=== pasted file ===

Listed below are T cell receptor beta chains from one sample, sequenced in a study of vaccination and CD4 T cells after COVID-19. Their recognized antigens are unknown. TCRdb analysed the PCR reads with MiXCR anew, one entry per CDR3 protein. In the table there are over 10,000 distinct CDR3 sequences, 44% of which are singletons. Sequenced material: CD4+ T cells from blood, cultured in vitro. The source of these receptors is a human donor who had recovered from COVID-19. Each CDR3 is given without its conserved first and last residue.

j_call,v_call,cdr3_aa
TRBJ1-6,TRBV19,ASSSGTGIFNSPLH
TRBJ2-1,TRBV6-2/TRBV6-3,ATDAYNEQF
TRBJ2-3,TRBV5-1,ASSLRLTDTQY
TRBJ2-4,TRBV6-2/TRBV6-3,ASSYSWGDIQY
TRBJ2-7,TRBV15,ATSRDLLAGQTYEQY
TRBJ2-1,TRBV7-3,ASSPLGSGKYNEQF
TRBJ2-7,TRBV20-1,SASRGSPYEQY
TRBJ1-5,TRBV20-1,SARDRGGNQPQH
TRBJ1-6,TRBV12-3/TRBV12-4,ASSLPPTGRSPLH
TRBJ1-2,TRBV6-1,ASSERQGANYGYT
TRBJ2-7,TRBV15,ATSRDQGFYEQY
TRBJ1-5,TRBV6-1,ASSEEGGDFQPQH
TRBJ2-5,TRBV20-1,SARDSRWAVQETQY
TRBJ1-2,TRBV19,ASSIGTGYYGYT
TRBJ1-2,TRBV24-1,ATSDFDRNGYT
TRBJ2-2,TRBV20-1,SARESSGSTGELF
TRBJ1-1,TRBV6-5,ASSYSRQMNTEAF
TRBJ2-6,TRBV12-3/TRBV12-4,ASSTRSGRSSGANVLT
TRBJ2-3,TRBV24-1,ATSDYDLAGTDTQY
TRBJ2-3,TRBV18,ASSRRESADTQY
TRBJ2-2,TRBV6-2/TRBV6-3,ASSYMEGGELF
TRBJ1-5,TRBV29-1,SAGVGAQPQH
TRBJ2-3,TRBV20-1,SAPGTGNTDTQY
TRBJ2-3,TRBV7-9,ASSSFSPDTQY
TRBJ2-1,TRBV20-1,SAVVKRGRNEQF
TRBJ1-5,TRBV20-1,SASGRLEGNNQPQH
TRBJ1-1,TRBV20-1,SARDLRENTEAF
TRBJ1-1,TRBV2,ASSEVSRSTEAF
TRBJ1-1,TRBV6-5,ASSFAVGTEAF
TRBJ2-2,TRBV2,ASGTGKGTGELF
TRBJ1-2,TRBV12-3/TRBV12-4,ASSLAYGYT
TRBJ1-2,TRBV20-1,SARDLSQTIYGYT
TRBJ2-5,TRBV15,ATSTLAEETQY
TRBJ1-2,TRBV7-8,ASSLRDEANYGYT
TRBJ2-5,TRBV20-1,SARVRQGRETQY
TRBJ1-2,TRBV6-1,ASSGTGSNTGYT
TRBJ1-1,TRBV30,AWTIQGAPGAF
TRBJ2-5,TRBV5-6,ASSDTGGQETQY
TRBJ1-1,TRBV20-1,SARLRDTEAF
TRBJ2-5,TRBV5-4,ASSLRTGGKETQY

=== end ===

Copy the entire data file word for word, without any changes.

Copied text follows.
Listed below are T cell receptor beta chains from one sample, sequenced in a study of vaccination and CD4 T cells after COVID-19. Their recognized antigens are unknown. TCRdb analysed the PCR reads with MiXCR anew, one entry per CDR3 protein. In the table there are over 10,000 distinct CDR3 sequences, 44% of which are singletons. Sequenced material: CD4+ T cells from blood, cultured in vitro. The source of these receptors is a human donor who had recovered from COVID-19. Each CDR3 is given without its conserved first and last residue.

j_call,v_call,cdr3_aa
TRBJ1-6,TRBV19,ASSSGTGIFNSPLH
TRBJ2-1,TRBV6-2/TRBV6-3,ATDAYNEQF
TRBJ2-3,TRBV5-1,ASSLRLTDTQY
TRBJ2-4,TRBV6-2/TRBV6-3,ASSYSWGDIQY
TRBJ2-7,TRBV15,ATSRDLLAGQTYEQY
TRBJ2-1,TRBV7-3,ASSPLGSGKYNEQF
TRBJ2-7,TRBV20-1,SASRGSPYEQY
TRBJ1-5,TRBV20-1,SARDRGGNQPQH
TRBJ1-6,TRBV12-3/TRBV12-4,ASSLPPTGRSPLH
TRBJ1-2,TRBV6-1,ASSERQGANYGYT
TRBJ2-7,TRBV15,ATSRDQGFYEQY
TRBJ1-5,TRBV6-1,ASSEEGGDFQPQH
TRBJ2-5,TRBV20-1,SARDSRWAVQETQY
TRBJ1-2,TRBV19,ASSIGTGYYGYT
TRBJ1-2,TRBV24-1,ATSDFDRNGYT
TRBJ2-2,TRBV20-1,SARESSGSTGELF
TRBJ1-1,TRBV6-5,ASSYSRQMNTEAF
TRBJ2-6,TRBV12-3/TRBV12-4,ASSTRSGRSSGANVLT
TRBJ2-3,TRBV24-1,ATSDYDLAGTDTQY
TRBJ2-3,TRBV18,ASSRRESADTQY
TRBJ2-2,TRBV6-2/TRBV6-3,ASSYMEGGELF
TRBJ1-5,TRBV29-1,SAGVGAQPQH
TRBJ2-3,TRBV20-1,SAPGTGNTDTQY
TRBJ2-3,TRBV7-9,ASSSFSPDTQY
TRBJ2-1,TRBV20-1,SAVVKRGRNEQF
TRBJ1-5,TRBV20-1,SASGRLEGNNQPQH
TRBJ1-1,TRBV20-1,SARDLRENTEAF
TRBJ1-1,TRBV2,ASSEVSRSTEAF
TRBJ1-1,TRBV6-5,ASSFAVGTEAF
TRBJ2-2,TRBV2,ASGTGKGTGELF
TRBJ1-2,TRBV12-3/TRBV12-4,ASSLAYGYT
TRBJ1-2,TRBV20-1,SARDLSQTIYGYT
TRBJ2-5,TRBV15,ATSTLAEETQY
TRBJ1-2,TRBV7-8,ASSLRDEANYGYT
TRBJ2-5,TRBV20-1,SARVRQGRETQY
TRBJ1-2,TRBV6-1,ASSGTGSNTGYT
TRBJ1-1,TRBV30,AWTIQGAPGAF
TRBJ2-5,TRBV5-6,ASSDTGGQETQY
TRBJ1-1,TRBV20-1,SARLRDTEAF
TRBJ2-5,TRBV5-4,ASSLRTGGKETQY